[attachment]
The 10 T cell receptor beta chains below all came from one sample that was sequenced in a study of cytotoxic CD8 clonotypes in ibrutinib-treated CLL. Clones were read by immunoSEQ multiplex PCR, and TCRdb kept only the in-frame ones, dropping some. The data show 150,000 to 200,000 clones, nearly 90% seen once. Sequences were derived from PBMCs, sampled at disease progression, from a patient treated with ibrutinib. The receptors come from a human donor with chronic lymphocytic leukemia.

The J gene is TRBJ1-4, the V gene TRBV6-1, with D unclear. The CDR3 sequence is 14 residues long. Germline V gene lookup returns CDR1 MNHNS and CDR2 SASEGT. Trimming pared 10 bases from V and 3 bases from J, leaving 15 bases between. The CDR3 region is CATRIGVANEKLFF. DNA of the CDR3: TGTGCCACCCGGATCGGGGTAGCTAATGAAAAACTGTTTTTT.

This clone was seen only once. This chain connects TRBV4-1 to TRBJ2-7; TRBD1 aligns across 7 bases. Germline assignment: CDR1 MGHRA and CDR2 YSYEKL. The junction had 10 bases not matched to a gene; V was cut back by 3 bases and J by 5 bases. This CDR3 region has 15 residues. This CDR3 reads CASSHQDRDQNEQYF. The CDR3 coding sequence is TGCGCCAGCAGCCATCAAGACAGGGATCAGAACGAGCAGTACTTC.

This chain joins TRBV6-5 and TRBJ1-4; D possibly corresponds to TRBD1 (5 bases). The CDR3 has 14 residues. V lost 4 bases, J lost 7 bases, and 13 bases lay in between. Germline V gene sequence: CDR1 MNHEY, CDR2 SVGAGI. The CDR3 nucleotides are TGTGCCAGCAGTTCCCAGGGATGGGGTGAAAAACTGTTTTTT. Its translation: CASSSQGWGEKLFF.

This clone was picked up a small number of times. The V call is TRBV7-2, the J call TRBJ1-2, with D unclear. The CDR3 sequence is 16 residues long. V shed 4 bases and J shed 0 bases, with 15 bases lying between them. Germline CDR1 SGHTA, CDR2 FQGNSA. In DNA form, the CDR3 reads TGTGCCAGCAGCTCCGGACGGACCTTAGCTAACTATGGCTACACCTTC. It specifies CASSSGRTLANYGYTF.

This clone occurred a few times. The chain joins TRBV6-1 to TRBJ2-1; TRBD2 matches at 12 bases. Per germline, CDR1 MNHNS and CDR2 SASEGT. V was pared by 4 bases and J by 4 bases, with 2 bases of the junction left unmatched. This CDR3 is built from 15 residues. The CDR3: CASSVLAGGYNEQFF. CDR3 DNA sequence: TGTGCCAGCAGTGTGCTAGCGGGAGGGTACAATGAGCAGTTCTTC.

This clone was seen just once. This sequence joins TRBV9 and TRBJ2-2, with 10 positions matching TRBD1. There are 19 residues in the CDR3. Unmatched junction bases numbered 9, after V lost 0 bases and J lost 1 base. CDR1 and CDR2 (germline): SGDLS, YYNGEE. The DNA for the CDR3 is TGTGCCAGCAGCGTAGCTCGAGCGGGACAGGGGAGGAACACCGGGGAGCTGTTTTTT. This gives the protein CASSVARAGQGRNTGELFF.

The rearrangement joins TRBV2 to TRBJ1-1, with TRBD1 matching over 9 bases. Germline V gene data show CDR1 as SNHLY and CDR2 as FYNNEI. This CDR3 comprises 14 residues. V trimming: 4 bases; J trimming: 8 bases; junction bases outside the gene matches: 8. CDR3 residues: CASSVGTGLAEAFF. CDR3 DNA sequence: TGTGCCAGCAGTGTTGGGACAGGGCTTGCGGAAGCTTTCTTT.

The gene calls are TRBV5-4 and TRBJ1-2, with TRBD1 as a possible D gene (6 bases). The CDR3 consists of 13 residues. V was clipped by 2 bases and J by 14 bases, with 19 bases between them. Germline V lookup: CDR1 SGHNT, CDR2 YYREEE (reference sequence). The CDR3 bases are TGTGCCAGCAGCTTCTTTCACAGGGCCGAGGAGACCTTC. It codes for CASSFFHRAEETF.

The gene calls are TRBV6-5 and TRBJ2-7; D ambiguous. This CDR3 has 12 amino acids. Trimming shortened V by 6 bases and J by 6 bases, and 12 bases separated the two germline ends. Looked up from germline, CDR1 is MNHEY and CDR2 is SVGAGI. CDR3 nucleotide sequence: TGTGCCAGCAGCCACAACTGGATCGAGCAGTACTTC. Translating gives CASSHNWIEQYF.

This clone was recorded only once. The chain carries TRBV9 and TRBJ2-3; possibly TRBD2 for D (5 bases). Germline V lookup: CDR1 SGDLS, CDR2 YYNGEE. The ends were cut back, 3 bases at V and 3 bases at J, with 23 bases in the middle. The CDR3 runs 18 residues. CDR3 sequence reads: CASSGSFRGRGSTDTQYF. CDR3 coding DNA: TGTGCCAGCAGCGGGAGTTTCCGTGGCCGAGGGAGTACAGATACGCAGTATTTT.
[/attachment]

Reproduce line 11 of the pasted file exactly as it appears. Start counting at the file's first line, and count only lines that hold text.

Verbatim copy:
This clone was recorded only once. The chain carries TRBV9 and TRBJ2-3; possibly TRBD2 for D (5 bases). Germline V lookup: CDR1 SGDLS, CDR2 YYNGEE. The ends were cut back, 3 bases at V and 3 bases at J, with 23 bases in the middle. The CDR3 runs 18 residues. CDR3 sequence reads: CASSGSFRGRGSTDTQYF. CDR3 coding DNA: TGTGCCAGCAGCGGGAGTTTCCGTGGCCGAGGGAGTACAGATACGCAGTATTTT.